The Essential Carl Mahogany by Zach Boddicker


(3.8 / 5)

The self-effacing, chaotic, past-his-prime, doubtful, ambivalent, awkward, sometimes arrogant, but usually humorous main character in Zach Boddicker’s novel The Essential Carl Mahogany, is at the proverbial crossroads. What direction should he go in his life? And besides the van named Percy who should Carl bring with him? Carl’s mission is to figure out how to get his shit together and to find his soul which he lost working in the country music industry, except Carl perpetually gets sidetracked by…pick something. Anything. This is why Carl isn’t all that famous of a musician. Sometimes life just happens.


There is no dire conflict within the story. No swashbuckling. No hero action. All of the conflict is the soul-sucking daily kind, but Boddicker tells his tale with so much broken self-awareness that you are drawn in by the prose. The story is an oddball, misfit kind of thing that is difficult to categorize as other than a fictional memoir, but the moodiness of the setting and the narrative tickles your ear like a beloved old country song you forgot you knew.

Norse Mythology by Neil Gaiman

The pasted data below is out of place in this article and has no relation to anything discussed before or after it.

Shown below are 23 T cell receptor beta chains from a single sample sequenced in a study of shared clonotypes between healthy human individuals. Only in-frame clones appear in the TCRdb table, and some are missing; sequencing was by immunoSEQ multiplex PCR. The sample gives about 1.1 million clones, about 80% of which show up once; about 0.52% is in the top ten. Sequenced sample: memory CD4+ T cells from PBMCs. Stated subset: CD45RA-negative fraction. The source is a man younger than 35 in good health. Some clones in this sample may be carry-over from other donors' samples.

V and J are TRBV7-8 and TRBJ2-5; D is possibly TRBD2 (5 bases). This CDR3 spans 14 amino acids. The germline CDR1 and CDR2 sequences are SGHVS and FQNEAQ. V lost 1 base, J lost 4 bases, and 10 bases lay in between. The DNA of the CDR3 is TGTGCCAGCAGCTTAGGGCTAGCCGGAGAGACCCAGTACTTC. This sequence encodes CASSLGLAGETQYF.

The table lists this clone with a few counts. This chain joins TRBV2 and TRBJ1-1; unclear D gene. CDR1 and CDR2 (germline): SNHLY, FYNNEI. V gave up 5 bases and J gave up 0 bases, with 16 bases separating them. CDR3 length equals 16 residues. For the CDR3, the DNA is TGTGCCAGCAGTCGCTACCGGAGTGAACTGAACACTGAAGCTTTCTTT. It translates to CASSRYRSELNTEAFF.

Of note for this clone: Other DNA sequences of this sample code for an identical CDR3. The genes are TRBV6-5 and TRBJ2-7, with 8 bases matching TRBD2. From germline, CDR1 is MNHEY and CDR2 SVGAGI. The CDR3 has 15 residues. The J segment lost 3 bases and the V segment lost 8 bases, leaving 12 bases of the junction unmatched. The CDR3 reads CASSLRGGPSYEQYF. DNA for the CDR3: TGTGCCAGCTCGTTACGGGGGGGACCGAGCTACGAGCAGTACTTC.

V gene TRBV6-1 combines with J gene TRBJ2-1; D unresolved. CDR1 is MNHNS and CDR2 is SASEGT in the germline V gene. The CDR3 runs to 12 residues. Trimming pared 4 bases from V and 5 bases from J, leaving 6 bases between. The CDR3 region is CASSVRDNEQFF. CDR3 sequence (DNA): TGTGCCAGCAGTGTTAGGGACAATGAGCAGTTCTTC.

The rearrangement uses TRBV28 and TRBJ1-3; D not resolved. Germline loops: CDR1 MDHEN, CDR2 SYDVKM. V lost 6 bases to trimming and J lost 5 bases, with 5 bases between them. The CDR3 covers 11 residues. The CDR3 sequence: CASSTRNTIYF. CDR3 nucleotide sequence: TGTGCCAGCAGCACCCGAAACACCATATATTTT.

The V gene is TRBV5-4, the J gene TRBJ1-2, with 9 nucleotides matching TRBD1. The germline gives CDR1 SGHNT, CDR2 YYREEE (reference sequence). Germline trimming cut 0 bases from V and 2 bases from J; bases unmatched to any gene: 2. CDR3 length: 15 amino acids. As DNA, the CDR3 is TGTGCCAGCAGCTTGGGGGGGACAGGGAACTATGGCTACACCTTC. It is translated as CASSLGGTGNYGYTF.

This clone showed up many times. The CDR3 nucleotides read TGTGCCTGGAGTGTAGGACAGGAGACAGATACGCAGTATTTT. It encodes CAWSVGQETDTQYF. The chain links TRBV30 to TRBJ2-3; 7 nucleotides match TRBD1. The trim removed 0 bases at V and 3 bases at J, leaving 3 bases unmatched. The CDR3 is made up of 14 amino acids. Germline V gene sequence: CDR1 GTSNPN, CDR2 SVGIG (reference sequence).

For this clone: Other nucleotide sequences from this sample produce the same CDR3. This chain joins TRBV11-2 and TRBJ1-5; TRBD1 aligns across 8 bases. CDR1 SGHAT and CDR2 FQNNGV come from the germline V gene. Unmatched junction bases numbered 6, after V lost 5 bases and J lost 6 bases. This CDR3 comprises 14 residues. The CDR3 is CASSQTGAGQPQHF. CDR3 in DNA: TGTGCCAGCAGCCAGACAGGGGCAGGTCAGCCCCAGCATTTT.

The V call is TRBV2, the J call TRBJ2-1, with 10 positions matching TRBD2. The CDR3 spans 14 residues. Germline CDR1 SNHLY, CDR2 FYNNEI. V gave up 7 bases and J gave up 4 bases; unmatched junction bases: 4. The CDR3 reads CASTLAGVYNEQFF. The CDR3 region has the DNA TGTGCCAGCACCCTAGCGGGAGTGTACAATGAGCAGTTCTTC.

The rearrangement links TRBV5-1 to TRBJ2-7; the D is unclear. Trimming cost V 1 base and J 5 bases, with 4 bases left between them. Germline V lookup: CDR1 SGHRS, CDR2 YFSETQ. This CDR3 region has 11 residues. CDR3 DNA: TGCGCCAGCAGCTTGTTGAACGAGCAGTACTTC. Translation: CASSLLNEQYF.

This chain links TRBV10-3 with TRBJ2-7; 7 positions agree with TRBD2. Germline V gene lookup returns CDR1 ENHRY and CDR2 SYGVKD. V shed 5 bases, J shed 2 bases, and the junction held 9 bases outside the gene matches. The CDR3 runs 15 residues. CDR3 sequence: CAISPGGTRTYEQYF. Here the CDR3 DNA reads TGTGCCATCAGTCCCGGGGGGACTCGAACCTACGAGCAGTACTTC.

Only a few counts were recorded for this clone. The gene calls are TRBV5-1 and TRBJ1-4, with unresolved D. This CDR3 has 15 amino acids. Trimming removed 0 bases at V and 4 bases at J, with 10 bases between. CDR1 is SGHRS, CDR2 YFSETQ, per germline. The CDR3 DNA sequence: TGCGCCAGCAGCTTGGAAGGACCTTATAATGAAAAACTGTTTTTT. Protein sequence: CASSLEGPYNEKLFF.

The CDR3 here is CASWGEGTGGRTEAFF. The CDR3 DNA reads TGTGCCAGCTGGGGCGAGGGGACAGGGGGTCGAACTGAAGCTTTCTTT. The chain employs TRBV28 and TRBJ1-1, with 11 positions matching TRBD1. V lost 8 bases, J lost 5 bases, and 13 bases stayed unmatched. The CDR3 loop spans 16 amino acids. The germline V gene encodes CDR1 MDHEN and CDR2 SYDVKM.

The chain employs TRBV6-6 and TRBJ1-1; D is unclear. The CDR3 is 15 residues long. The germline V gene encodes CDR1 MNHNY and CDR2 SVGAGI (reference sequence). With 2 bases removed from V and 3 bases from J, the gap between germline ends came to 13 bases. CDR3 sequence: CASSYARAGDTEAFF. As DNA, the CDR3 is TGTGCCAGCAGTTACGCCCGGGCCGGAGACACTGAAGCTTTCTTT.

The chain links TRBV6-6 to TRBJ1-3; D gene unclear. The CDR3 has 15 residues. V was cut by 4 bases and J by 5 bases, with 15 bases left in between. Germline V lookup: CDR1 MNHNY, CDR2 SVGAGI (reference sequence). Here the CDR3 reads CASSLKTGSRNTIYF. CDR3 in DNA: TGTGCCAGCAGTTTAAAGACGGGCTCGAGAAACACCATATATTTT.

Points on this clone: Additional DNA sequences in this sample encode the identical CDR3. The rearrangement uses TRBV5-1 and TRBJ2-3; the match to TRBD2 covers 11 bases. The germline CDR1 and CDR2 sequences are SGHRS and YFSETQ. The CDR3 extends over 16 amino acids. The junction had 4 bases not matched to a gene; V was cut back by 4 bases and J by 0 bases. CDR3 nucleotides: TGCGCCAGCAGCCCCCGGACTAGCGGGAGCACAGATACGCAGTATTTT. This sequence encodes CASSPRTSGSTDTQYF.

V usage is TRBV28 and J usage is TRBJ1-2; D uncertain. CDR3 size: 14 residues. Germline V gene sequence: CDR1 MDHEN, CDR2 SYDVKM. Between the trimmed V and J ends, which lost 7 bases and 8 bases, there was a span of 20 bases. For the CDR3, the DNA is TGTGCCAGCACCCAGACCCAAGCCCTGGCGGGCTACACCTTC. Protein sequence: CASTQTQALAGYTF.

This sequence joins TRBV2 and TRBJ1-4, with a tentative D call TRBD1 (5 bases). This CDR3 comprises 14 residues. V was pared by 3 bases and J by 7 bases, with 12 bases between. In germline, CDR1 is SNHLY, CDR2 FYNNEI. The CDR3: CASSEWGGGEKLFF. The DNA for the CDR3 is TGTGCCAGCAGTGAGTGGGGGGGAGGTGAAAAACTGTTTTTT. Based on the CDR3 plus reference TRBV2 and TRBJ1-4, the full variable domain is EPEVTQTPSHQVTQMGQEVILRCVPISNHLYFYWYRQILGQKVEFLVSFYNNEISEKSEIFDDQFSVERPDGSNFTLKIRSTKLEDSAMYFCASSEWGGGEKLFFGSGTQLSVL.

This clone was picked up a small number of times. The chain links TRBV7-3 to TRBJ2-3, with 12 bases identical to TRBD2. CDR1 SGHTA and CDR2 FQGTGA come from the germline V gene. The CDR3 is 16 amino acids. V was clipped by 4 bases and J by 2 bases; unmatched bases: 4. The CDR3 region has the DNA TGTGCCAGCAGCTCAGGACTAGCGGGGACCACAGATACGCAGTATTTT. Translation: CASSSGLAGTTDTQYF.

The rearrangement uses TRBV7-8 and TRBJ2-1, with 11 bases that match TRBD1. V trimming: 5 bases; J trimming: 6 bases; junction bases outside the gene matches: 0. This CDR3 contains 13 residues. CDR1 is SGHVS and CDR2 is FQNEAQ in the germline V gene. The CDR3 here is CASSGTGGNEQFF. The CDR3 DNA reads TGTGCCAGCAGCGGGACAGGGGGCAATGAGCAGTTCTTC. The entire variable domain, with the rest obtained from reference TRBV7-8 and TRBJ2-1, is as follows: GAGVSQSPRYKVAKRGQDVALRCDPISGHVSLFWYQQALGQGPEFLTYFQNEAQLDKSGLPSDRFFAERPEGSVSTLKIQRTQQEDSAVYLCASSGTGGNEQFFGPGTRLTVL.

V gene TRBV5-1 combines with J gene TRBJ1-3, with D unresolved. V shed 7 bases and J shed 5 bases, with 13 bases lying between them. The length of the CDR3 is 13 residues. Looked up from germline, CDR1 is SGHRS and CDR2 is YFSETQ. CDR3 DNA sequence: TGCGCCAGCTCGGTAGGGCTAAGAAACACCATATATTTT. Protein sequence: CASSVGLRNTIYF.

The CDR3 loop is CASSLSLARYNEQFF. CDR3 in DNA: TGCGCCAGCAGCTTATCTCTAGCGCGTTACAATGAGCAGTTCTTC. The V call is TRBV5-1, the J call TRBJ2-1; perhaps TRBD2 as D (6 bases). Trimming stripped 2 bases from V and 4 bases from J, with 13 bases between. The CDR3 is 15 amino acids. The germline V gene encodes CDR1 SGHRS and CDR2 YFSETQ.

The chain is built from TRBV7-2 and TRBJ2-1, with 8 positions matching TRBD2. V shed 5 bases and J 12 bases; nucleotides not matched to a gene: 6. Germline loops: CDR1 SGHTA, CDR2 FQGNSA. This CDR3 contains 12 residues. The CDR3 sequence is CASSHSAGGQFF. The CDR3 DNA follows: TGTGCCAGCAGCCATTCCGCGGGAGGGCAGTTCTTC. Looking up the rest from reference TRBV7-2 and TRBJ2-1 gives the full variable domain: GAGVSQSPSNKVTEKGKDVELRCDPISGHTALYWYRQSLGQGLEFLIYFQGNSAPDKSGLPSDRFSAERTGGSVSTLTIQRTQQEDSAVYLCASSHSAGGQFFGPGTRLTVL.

(4 / 5)

Neil Gaiman revises the ancient sagas in Norse Mythology and refashions them into an enjoyable retelling of the exploits of the gods, while staying true to the original stories. From the creation of the nine worlds through to the end of time, Gaiman includes the creation stories, and the births of the gods, including Odin, Thor, and mischievous Loki. These versions are not like the movie portrayal perhaps, but there is a depth to the characters that is both subtle and courageous.


Using the threat of Ragnarok as the narrative arc, Gaiman shows both the humor and misfortune that permeates the sagas. Ragnarok—the end of time for the gods who will ultimately die—also offers a time of hope for mankind. The stories are infused with an emotion lacking in earlier translations, as well as motivations for actions and events, also lacking in earlier translations. Plus, Gaiman adds interesting and colorful dialogue that helps to bring these characters to life. Clearly Gaiman has loved these stories since childhood, and his treatment of them shows on every page.


Norse Mythology presents a worldview that is very different from our everyday life, but it can still help us to learn about humanity as a whole, especially since some of the tales feel particularly relevant to today.